Review: Ender’s Game / Cert: 12A / Director: Gavin Hood / Screenplay: Gavin Hood / Starring: Asa Butterfield, Harrison Ford, Ben Kingsley, Abigail Breslin / Release Date: October 25th
Based on Orson Scott Card’s 1985 novel, Ender’s Game is a very curious cinematic creature indeed. As a cross between Harry Potter and Starship Troopers, it’s undoubtedly a powerful and at times thought-provoking sci-fi parable but it does seem to fall between two poles-apart stools. Is it a children’s film (the core cast are all youngsters) or is it an adult sci-fi movie using young characters to craft a subtle political allegory, which holds up a mirror, as the best SF should, to the world we live in today? Superficially it’s a big, broad space opera but it’s also desperately talky, low on action and proper thrills and it delivers the most anti-climactic climax in recent genre cinema history. In some ways Ender’s Game is to be applauded for giving the audience what it doesn’t expect and foregoing empty spectacle for something a little more introspective but the end result is a film which seems oddly uncommercial and which may seriously struggle at the box office.
In the future the Earth has successfully repelled – at some cost to life, limb and property – an invasion by a race of alien insects called the Formics (renamed from the much more sniggerable ‘buggers’ of the novel). Earth’s governments are twitchy about a possible second attack and they’re monitoring gathering Formic forces out in deep space. What they need is a new and imaginative way of tactical thinking and to this end(er) they recruit a bunch of game-literate kids who, it’s hoped, can bring a more instinctive and intuitive approach to the battlefield. One such ingénue is Andrew ‘Ender’ Wiggin (Butterfield), an introverted but brilliant young boy who is press-ganged into joining the International Fleet’s Battle School space station training facility. Here Ender slowly earns the respect of his contemporaries and his elders and finds himself in the Command School and potentially in charge of the entire space fleet. But first he has to prove himself in one final strategic war game simulation where the stakes are the future of Earth itself…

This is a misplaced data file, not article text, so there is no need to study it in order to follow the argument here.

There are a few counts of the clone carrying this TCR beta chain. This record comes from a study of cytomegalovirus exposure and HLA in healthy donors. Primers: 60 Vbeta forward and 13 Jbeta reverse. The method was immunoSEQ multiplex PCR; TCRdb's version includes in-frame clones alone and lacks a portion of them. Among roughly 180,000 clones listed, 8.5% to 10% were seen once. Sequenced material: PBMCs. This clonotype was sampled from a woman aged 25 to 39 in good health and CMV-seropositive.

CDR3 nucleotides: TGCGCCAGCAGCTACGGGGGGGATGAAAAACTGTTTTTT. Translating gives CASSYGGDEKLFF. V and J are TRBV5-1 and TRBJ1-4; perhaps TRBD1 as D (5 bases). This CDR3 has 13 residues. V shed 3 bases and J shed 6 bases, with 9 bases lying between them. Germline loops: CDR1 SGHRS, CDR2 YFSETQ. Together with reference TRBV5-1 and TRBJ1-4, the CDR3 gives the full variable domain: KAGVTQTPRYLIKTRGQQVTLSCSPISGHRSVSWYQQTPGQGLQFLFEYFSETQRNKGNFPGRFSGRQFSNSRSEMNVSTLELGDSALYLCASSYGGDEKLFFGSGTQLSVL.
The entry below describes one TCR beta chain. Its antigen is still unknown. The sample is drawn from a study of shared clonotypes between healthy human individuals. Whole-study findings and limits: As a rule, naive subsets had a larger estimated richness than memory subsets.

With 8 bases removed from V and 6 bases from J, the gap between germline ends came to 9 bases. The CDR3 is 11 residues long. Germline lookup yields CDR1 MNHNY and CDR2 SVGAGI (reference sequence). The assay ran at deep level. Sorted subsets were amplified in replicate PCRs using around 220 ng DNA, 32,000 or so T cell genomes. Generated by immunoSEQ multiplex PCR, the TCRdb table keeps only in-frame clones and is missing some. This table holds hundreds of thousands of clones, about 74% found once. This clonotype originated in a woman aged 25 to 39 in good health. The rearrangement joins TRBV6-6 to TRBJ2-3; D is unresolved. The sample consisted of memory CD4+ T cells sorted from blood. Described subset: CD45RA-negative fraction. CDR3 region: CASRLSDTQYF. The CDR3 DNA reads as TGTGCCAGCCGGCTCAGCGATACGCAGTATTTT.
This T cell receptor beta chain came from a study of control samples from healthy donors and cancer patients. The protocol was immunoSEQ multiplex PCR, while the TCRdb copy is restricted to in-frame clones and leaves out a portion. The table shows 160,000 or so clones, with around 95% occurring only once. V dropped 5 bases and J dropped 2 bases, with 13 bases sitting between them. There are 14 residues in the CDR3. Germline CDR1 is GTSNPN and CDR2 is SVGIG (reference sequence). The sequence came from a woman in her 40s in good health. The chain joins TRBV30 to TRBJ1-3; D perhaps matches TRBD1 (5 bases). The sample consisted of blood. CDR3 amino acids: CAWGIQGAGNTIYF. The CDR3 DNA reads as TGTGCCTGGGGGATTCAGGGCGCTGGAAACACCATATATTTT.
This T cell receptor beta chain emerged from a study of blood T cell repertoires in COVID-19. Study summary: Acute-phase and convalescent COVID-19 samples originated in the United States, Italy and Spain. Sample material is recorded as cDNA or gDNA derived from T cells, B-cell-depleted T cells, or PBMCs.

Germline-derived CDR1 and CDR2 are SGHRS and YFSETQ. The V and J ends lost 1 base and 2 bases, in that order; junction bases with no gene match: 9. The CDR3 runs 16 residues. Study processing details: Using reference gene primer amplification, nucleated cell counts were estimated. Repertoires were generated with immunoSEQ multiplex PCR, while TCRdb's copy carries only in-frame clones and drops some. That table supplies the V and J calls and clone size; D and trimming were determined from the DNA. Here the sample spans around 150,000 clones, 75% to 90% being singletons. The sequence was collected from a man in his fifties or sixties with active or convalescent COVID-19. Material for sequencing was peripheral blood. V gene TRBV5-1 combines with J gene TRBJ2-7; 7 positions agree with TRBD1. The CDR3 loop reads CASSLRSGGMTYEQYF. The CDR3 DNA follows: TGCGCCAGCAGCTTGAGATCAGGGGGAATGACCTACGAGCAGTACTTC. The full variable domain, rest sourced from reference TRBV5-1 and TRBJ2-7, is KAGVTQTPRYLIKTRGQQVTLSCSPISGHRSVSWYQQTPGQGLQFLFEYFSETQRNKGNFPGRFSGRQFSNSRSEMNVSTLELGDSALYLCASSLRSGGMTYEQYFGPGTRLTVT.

Ender’s Game, despite its good intentions and its remit to tell a proper, hard SF story instead of the usual humans vs. monsters stuff, is just a bit dull. There’s plenty of CGI loveliness to gawp at if you’re so inclined – the initial recreation of the final battle in the first confrontation between humanity and the Formics promises thrills and spills to come – but much of it is fairly mundane spacescape/space station stuff which has a certain 2001 realism about it but quickly becomes tedious to look at. Weightless training sequences seem to go on forever without much in the way of incident and it’s this uneventfulness, which scuppers the back half of the movie once it’s established its world and its story. Ender himself is painfully young-looking and is cold and rather emotionless as a lead character – that’s sort of the point of him, it’s what makes him special and ideal for the task he’s being trained for – but it makes it tough to root for him or care much what happens to him. And unfortunately, not much does happen to him. Under the watchful eye of gruff Colonel Graff (Harrison Ford looking suitably grizzled and war-weary) Ender slowly becomes more assured and more determined. Unfortunate casting ensures that scenes of Ender being tormented by young senior trainee Bonzo, are left floundering by the fact that the actor who plays him (Moises Arias) is about half Butterfield’s size and what looks like a budding romance between Ender and fellow student Valentine (Breslin), which would have given the film a much-needed touch of humanity, comes to nothing. A last-minute appearance by Ben Kingsley as a bizarrely face-painted military hero seems to have little point other than to give Ender a confidence boost and it serves merely to undermine the dramatic punch of the battle which ended the first war between Mankind and the Formics.
Ender’s Game struggles to engender much real enthusiasm but there’s still plenty to admire in its visual aesthetic (it builds its world with utter conviction), its faultless FX and its very worthy attempt to tell a more intelligent SF story than cinema audiences may be used to. But it’s the very fact that it is intelligent and doesn’t go in for cheap thrills and spills which is likely to prove to be its undoing. Time may well see Ender’s Game become a genre classic but modern blockbuster-soaked audiences are likely to be frustrated by its heel-dragging and its sense of inertia.
Expected Rating: 8 out 10